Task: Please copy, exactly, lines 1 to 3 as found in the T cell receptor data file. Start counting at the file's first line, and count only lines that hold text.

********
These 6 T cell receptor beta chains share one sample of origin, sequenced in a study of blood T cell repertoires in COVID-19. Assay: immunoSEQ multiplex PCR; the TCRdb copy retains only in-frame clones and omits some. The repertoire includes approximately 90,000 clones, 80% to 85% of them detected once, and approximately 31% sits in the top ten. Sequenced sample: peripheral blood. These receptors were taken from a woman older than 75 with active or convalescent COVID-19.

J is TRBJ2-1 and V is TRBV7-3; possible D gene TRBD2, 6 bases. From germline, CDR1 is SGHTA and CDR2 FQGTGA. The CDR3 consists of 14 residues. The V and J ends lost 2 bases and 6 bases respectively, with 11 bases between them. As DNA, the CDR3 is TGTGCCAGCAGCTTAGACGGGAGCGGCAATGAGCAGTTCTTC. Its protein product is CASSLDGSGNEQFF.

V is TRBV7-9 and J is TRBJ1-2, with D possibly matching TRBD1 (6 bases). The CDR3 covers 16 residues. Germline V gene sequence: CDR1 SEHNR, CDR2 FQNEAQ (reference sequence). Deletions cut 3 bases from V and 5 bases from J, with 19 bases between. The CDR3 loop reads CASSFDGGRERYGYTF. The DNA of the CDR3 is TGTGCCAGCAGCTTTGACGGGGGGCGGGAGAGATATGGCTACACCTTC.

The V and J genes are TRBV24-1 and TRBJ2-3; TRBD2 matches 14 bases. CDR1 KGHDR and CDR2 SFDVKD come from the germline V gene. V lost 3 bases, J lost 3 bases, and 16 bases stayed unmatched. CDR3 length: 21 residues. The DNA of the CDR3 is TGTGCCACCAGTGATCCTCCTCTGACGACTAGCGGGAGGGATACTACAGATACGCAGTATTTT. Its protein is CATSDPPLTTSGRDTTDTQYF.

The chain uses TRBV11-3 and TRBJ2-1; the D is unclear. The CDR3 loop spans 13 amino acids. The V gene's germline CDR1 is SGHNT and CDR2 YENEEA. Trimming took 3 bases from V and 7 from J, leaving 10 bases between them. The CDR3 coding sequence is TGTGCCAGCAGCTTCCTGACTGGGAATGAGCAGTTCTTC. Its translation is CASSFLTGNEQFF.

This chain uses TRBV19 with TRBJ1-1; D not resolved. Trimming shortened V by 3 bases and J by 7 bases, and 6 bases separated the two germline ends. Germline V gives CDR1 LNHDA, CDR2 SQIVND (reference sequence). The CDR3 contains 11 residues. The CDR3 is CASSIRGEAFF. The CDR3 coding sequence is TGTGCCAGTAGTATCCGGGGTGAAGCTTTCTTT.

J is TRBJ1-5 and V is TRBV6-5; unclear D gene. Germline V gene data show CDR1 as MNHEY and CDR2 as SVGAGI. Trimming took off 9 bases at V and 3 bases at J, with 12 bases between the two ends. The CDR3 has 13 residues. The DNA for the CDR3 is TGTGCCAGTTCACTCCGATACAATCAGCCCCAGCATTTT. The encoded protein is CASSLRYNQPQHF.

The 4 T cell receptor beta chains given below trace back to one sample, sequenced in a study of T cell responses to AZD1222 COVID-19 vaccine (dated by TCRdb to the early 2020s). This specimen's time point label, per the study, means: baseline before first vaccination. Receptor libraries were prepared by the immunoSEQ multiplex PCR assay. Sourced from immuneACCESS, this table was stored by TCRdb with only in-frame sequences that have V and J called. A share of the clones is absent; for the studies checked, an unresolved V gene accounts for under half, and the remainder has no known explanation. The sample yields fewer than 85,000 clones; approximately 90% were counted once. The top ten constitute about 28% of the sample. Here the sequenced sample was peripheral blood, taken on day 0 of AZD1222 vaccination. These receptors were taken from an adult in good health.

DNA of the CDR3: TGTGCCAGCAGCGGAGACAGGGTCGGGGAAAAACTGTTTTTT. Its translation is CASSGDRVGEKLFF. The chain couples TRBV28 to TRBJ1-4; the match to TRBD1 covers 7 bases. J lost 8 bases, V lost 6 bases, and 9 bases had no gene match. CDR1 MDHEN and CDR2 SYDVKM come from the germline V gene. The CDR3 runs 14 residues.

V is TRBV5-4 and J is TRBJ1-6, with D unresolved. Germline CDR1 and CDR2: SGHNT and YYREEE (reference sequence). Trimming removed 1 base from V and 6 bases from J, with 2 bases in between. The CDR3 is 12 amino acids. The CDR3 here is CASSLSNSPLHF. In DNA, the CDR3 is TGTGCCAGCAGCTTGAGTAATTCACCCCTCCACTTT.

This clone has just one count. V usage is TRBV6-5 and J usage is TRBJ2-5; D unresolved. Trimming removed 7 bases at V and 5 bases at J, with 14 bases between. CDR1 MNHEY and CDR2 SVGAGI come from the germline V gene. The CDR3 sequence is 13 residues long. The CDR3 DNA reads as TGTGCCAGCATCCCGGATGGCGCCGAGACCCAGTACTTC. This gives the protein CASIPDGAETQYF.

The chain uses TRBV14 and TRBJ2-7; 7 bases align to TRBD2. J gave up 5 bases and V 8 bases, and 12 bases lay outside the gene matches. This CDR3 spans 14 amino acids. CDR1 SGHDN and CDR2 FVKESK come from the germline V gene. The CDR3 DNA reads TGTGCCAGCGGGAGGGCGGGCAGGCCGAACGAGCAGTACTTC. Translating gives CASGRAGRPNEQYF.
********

These 6 T cell receptor beta chains share one sample of origin, sequenced in a study of blood T cell repertoires in COVID-19. Assay: immunoSEQ multiplex PCR; the TCRdb copy retains only in-frame clones and omits some. The repertoire includes approximately 90,000 clones, 80% to 85% of them detected once, and approximately 31% sits in the top ten. Sequenced sample: peripheral blood. These receptors were taken from a woman older than 75 with active or convalescent COVID-19.

J is TRBJ2-1 and V is TRBV7-3; possible D gene TRBD2, 6 bases. From germline, CDR1 is SGHTA and CDR2 FQGTGA. The CDR3 consists of 14 residues. The V and J ends lost 2 bases and 6 bases respectively, with 11 bases between them. As DNA, the CDR3 is TGTGCCAGCAGCTTAGACGGGAGCGGCAATGAGCAGTTCTTC. Its protein product is CASSLDGSGNEQFF.

V is TRBV7-9 and J is TRBJ1-2, with D possibly matching TRBD1 (6 bases). The CDR3 covers 16 residues. Germline V gene sequence: CDR1 SEHNR, CDR2 FQNEAQ (reference sequence). Deletions cut 3 bases from V and 5 bases from J, with 19 bases between. The CDR3 loop reads CASSFDGGRERYGYTF. The DNA of the CDR3 is TGTGCCAGCAGCTTTGACGGGGGGCGGGAGAGATATGGCTACACCTTC.